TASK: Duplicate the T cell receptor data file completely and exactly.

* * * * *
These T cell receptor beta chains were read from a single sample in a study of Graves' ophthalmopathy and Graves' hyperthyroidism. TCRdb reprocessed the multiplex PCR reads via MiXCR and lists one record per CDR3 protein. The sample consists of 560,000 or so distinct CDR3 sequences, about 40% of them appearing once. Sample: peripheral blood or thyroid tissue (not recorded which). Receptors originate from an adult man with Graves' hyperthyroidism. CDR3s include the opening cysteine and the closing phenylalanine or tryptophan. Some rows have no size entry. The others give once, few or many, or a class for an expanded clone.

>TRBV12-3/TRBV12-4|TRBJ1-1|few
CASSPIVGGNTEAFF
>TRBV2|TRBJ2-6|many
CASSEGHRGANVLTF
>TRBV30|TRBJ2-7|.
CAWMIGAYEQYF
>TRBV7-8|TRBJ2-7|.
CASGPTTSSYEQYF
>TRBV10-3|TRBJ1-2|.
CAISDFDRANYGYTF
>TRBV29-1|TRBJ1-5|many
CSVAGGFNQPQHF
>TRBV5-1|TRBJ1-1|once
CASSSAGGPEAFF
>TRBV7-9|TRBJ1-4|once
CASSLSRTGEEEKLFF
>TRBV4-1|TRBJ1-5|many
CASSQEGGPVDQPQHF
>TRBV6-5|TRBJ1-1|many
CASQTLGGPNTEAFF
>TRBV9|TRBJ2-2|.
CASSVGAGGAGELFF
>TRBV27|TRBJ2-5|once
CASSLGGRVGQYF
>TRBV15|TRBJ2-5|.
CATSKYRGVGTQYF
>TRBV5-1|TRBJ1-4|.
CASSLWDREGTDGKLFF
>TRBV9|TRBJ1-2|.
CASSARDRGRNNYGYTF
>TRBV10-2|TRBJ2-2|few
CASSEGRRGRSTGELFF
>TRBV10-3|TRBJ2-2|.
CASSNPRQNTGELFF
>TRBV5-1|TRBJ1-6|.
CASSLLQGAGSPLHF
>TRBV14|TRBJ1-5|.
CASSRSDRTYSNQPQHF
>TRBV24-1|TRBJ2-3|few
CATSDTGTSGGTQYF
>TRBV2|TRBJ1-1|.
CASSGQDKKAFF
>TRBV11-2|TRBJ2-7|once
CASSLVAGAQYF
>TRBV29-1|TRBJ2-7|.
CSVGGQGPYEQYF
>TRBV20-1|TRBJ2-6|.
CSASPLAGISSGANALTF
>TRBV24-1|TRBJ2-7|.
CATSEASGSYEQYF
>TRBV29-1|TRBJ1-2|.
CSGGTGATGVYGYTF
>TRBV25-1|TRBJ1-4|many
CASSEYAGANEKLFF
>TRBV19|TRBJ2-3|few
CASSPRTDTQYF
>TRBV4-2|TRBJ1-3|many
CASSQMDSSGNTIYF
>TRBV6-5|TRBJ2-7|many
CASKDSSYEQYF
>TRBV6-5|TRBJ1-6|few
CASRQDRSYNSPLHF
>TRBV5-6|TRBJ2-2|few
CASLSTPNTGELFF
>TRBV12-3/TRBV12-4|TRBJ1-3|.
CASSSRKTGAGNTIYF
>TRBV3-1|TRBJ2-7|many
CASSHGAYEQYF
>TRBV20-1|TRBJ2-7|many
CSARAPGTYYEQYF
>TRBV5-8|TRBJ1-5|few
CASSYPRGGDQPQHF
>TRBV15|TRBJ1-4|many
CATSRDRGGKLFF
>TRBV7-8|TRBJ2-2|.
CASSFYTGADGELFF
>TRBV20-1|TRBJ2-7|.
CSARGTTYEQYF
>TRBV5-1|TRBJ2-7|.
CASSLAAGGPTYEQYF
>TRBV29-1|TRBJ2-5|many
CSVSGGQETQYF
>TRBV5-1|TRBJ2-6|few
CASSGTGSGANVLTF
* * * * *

These T cell receptor beta chains were read from a single sample in a study of Graves' ophthalmopathy and Graves' hyperthyroidism. TCRdb reprocessed the multiplex PCR reads via MiXCR and lists one record per CDR3 protein. The sample consists of 560,000 or so distinct CDR3 sequences, about 40% of them appearing once. Sample: peripheral blood or thyroid tissue (not recorded which). Receptors originate from an adult man with Graves' hyperthyroidism. CDR3s include the opening cysteine and the closing phenylalanine or tryptophan. Some rows have no size entry. The others give once, few or many, or a class for an expanded clone.

>TRBV12-3/TRBV12-4|TRBJ1-1|few
CASSPIVGGNTEAFF
>TRBV2|TRBJ2-6|many
CASSEGHRGANVLTF
>TRBV30|TRBJ2-7|.
CAWMIGAYEQYF
>TRBV7-8|TRBJ2-7|.
CASGPTTSSYEQYF
>TRBV10-3|TRBJ1-2|.
CAISDFDRANYGYTF
>TRBV29-1|TRBJ1-5|many
CSVAGGFNQPQHF
>TRBV5-1|TRBJ1-1|once
CASSSAGGPEAFF
>TRBV7-9|TRBJ1-4|once
CASSLSRTGEEEKLFF
>TRBV4-1|TRBJ1-5|many
CASSQEGGPVDQPQHF
>TRBV6-5|TRBJ1-1|many
CASQTLGGPNTEAFF
>TRBV9|TRBJ2-2|.
CASSVGAGGAGELFF
>TRBV27|TRBJ2-5|once
CASSLGGRVGQYF
>TRBV15|TRBJ2-5|.
CATSKYRGVGTQYF
>TRBV5-1|TRBJ1-4|.
CASSLWDREGTDGKLFF
>TRBV9|TRBJ1-2|.
CASSARDRGRNNYGYTF
>TRBV10-2|TRBJ2-2|few
CASSEGRRGRSTGELFF
>TRBV10-3|TRBJ2-2|.
CASSNPRQNTGELFF
>TRBV5-1|TRBJ1-6|.
CASSLLQGAGSPLHF
>TRBV14|TRBJ1-5|.
CASSRSDRTYSNQPQHF
>TRBV24-1|TRBJ2-3|few
CATSDTGTSGGTQYF
>TRBV2|TRBJ1-1|.
CASSGQDKKAFF
>TRBV11-2|TRBJ2-7|once
CASSLVAGAQYF
>TRBV29-1|TRBJ2-7|.
CSVGGQGPYEQYF
>TRBV20-1|TRBJ2-6|.
CSASPLAGISSGANALTF
>TRBV24-1|TRBJ2-7|.
CATSEASGSYEQYF
>TRBV29-1|TRBJ1-2|.
CSGGTGATGVYGYTF
>TRBV25-1|TRBJ1-4|many
CASSEYAGANEKLFF
>TRBV19|TRBJ2-3|few
CASSPRTDTQYF
>TRBV4-2|TRBJ1-3|many
CASSQMDSSGNTIYF
>TRBV6-5|TRBJ2-7|many
CASKDSSYEQYF
>TRBV6-5|TRBJ1-6|few
CASRQDRSYNSPLHF
>TRBV5-6|TRBJ2-2|few
CASLSTPNTGELFF
>TRBV12-3/TRBV12-4|TRBJ1-3|.
CASSSRKTGAGNTIYF
>TRBV3-1|TRBJ2-7|many
CASSHGAYEQYF
>TRBV20-1|TRBJ2-7|many
CSARAPGTYYEQYF
>TRBV5-8|TRBJ1-5|few
CASSYPRGGDQPQHF
>TRBV15|TRBJ1-4|many
CATSRDRGGKLFF
>TRBV7-8|TRBJ2-2|.
CASSFYTGADGELFF
>TRBV20-1|TRBJ2-7|.
CSARGTTYEQYF
>TRBV5-1|TRBJ2-7|.
CASSLAAGGPTYEQYF
>TRBV29-1|TRBJ2-5|many
CSVSGGQETQYF
>TRBV5-1|TRBJ2-6|few
CASSGTGSGANVLTF